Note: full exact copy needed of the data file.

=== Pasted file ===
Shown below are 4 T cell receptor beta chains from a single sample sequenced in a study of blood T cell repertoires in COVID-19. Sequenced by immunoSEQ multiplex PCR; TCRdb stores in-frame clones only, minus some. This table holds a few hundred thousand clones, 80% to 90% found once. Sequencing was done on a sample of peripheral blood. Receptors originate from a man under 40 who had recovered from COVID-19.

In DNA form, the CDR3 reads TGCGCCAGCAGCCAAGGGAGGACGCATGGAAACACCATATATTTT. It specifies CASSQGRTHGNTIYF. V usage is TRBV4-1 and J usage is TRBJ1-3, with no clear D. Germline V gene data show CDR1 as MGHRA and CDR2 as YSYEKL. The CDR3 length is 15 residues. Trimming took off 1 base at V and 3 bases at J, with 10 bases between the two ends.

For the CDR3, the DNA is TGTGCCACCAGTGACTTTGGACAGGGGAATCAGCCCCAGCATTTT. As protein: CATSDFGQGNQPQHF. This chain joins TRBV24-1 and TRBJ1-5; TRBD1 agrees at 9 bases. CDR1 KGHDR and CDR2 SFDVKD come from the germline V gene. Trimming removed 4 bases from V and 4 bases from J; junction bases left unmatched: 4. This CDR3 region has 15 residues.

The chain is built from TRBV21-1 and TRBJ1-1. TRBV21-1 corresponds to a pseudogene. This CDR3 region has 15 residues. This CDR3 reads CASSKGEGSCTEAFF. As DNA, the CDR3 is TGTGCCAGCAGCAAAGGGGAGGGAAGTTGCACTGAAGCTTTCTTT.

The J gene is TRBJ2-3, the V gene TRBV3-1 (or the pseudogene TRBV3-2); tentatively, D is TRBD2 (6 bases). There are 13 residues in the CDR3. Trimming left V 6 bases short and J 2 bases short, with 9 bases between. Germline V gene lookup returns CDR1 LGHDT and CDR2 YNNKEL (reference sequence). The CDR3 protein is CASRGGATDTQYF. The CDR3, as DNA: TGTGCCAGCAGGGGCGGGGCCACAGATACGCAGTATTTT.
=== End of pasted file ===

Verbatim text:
Shown below are 4 T cell receptor beta chains from a single sample sequenced in a study of blood T cell repertoires in COVID-19. Sequenced by immunoSEQ multiplex PCR; TCRdb stores in-frame clones only, minus some. This table holds a few hundred thousand clones, 80% to 90% found once. Sequencing was done on a sample of peripheral blood. Receptors originate from a man under 40 who had recovered from COVID-19.

In DNA form, the CDR3 reads TGCGCCAGCAGCCAAGGGAGGACGCATGGAAACACCATATATTTT. It specifies CASSQGRTHGNTIYF. V usage is TRBV4-1 and J usage is TRBJ1-3, with no clear D. Germline V gene data show CDR1 as MGHRA and CDR2 as YSYEKL. The CDR3 length is 15 residues. Trimming took off 1 base at V and 3 bases at J, with 10 bases between the two ends.

For the CDR3, the DNA is TGTGCCACCAGTGACTTTGGACAGGGGAATCAGCCCCAGCATTTT. As protein: CATSDFGQGNQPQHF. This chain joins TRBV24-1 and TRBJ1-5; TRBD1 agrees at 9 bases. CDR1 KGHDR and CDR2 SFDVKD come from the germline V gene. Trimming removed 4 bases from V and 4 bases from J; junction bases left unmatched: 4. This CDR3 region has 15 residues.

The chain is built from TRBV21-1 and TRBJ1-1. TRBV21-1 corresponds to a pseudogene. This CDR3 region has 15 residues. This CDR3 reads CASSKGEGSCTEAFF. As DNA, the CDR3 is TGTGCCAGCAGCAAAGGGGAGGGAAGTTGCACTGAAGCTTTCTTT.

The J gene is TRBJ2-3, the V gene TRBV3-1 (or the pseudogene TRBV3-2); tentatively, D is TRBD2 (6 bases). There are 13 residues in the CDR3. Trimming left V 6 bases short and J 2 bases short, with 9 bases between. Germline V gene lookup returns CDR1 LGHDT and CDR2 YNNKEL (reference sequence). The CDR3 protein is CASRGGATDTQYF. The CDR3, as DNA: TGTGCCAGCAGGGGCGGGGCCACAGATACGCAGTATTTT.